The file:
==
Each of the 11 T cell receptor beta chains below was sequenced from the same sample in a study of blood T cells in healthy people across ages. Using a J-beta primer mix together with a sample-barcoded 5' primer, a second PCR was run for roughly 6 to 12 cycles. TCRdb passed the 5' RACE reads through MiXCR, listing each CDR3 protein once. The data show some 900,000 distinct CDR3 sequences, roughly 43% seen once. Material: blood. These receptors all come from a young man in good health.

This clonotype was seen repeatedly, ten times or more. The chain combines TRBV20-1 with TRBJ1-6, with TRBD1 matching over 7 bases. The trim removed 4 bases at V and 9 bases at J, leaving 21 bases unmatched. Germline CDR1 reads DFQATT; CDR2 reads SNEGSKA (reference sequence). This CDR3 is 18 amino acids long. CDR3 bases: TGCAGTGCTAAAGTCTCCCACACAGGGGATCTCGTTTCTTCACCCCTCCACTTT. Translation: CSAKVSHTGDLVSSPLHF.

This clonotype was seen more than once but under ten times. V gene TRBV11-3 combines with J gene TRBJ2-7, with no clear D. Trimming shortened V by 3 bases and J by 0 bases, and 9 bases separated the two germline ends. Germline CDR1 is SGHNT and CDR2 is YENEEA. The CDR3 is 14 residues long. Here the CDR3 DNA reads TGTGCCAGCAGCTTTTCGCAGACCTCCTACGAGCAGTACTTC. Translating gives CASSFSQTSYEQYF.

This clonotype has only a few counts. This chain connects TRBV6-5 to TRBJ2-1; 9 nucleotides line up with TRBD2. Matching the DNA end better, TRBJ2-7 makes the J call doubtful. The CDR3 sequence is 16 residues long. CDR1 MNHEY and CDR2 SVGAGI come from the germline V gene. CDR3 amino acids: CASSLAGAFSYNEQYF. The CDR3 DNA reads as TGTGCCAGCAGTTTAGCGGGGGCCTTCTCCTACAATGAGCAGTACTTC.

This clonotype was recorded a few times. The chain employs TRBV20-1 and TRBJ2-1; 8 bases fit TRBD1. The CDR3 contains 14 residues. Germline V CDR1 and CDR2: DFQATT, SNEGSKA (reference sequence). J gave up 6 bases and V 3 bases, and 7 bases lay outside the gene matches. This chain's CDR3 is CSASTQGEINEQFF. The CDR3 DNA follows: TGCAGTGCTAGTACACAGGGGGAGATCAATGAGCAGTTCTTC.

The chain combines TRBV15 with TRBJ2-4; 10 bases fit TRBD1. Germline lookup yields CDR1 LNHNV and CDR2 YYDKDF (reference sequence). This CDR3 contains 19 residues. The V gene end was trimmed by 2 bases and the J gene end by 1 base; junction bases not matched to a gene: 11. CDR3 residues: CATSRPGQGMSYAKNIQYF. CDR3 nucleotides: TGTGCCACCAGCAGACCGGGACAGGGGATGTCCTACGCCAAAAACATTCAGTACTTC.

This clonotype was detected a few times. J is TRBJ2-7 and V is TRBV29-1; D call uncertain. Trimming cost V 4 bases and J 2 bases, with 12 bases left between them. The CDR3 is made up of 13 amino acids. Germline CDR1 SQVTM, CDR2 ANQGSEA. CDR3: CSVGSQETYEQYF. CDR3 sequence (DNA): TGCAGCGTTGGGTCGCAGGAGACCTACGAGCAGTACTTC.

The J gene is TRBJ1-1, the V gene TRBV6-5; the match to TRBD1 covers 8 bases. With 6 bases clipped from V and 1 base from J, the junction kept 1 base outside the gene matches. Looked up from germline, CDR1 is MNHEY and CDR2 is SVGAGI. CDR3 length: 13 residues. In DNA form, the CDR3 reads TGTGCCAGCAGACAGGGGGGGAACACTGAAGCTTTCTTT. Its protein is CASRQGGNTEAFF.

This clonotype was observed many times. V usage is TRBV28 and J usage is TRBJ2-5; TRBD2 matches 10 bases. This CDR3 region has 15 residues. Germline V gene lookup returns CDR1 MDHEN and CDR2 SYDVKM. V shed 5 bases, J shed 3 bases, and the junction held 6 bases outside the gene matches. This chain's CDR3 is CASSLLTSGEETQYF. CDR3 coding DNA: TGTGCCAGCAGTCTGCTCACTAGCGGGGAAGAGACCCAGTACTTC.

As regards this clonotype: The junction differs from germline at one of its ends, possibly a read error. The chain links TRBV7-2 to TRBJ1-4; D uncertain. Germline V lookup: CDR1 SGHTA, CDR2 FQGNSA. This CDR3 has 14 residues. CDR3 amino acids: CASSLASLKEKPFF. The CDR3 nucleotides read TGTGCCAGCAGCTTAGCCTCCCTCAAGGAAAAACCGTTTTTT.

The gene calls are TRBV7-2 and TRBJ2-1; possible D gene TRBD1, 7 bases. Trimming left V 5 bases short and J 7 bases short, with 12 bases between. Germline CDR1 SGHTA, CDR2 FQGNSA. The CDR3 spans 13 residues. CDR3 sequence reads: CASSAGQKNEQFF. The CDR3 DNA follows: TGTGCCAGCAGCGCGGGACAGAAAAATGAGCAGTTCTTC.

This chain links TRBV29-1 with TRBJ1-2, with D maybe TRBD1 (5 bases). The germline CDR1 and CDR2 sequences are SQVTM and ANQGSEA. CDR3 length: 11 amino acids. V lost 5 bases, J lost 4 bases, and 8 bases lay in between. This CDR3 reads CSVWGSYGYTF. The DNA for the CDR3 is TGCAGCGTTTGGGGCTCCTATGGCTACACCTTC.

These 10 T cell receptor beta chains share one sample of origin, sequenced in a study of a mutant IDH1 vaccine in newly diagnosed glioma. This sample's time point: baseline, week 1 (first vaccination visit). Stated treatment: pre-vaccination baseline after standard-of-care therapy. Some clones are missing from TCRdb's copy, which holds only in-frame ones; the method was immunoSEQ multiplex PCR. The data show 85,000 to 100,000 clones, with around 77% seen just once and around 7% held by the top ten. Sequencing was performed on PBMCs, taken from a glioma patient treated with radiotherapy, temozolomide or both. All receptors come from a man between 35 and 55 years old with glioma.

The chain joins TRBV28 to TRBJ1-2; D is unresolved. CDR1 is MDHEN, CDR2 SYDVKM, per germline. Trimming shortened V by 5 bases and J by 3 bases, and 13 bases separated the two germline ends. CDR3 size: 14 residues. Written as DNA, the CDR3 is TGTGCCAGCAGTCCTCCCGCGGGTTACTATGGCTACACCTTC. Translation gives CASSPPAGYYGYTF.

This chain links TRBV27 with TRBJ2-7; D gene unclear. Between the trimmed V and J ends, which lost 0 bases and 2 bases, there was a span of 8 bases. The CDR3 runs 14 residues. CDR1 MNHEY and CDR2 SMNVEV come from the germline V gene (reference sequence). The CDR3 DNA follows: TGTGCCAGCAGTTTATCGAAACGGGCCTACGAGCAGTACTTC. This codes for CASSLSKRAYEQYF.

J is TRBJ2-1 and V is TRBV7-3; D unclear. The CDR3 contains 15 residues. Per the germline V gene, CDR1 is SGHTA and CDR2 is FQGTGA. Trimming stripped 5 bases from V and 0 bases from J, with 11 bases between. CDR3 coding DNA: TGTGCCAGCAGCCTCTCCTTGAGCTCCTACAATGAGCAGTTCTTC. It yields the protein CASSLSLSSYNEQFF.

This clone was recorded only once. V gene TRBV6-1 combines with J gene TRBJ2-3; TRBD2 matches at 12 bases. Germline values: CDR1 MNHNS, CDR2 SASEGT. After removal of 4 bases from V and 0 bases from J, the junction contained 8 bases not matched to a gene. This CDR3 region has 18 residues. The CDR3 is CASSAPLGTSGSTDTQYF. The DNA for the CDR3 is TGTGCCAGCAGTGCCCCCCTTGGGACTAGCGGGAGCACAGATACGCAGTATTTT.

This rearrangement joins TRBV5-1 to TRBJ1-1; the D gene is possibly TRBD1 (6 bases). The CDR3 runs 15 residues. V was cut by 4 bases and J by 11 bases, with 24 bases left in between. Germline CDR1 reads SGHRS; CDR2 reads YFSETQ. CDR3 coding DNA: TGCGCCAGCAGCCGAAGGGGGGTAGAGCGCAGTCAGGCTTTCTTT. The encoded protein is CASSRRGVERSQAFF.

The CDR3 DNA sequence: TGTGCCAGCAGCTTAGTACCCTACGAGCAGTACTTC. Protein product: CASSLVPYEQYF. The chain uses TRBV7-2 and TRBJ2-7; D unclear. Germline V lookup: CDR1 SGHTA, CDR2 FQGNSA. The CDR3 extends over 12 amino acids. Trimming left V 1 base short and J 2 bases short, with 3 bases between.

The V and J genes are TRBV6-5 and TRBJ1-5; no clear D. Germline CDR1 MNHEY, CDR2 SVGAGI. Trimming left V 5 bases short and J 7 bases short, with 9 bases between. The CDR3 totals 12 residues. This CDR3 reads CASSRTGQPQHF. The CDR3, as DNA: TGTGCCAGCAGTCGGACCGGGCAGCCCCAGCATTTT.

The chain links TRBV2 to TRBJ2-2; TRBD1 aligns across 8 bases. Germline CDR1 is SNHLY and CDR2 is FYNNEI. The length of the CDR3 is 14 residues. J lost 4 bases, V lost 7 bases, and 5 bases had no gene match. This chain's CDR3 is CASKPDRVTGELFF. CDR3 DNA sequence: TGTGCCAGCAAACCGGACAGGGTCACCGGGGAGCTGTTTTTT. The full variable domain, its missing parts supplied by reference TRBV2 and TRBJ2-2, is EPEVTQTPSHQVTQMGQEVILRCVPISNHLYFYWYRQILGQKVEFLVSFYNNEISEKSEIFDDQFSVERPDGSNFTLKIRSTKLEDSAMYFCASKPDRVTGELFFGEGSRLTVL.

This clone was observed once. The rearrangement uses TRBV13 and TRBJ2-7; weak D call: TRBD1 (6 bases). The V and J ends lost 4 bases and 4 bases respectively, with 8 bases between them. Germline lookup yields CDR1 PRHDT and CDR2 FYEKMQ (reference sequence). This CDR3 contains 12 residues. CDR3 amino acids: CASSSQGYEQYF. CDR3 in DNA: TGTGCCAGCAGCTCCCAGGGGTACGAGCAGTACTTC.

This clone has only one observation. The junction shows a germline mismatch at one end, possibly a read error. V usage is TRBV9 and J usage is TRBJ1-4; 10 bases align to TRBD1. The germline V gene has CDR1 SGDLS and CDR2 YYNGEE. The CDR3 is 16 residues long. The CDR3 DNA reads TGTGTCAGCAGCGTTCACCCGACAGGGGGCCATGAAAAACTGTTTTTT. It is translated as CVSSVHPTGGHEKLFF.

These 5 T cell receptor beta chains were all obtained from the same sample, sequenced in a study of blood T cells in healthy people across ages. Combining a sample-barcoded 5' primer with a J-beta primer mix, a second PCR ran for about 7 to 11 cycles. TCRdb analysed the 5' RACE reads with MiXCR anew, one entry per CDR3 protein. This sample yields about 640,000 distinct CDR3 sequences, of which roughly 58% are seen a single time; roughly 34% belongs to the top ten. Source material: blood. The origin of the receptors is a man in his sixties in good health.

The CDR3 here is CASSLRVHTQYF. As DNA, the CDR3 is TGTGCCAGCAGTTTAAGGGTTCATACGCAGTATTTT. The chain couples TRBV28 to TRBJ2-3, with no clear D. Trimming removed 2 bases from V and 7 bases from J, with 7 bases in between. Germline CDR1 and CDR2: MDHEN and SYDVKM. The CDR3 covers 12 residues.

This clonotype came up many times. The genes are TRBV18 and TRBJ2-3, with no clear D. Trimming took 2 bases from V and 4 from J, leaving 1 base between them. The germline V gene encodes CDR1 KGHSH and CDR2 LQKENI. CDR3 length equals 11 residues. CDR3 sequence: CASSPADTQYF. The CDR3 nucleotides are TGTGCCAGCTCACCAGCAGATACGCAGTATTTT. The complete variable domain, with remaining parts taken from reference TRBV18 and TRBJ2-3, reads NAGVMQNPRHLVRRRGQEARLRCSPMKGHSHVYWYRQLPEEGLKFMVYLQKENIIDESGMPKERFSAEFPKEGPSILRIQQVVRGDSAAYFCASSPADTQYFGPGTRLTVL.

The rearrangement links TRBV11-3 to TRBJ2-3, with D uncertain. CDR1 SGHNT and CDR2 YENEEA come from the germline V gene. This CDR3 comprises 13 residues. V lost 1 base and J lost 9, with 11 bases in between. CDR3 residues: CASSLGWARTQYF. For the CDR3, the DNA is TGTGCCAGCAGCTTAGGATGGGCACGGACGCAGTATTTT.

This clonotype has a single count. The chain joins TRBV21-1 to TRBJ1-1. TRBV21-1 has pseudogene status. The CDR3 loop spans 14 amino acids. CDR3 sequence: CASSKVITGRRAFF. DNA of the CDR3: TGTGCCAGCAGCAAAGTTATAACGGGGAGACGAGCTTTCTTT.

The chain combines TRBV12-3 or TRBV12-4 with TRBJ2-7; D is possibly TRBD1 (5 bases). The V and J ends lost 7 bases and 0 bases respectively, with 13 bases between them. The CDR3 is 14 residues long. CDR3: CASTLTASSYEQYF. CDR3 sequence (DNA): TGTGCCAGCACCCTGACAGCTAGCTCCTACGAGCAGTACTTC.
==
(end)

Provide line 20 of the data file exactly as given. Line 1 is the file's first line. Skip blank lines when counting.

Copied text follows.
The V and J genes are TRBV6-5 and TRBJ1-5; no clear D. Germline CDR1 MNHEY, CDR2 SVGAGI. Trimming left V 5 bases short and J 7 bases short, with 9 bases between. The CDR3 totals 12 residues. This CDR3 reads CASSRTGQPQHF. The CDR3, as DNA: TGTGCCAGCAGTCGGACCGGGCAGCCCCAGCATTTT.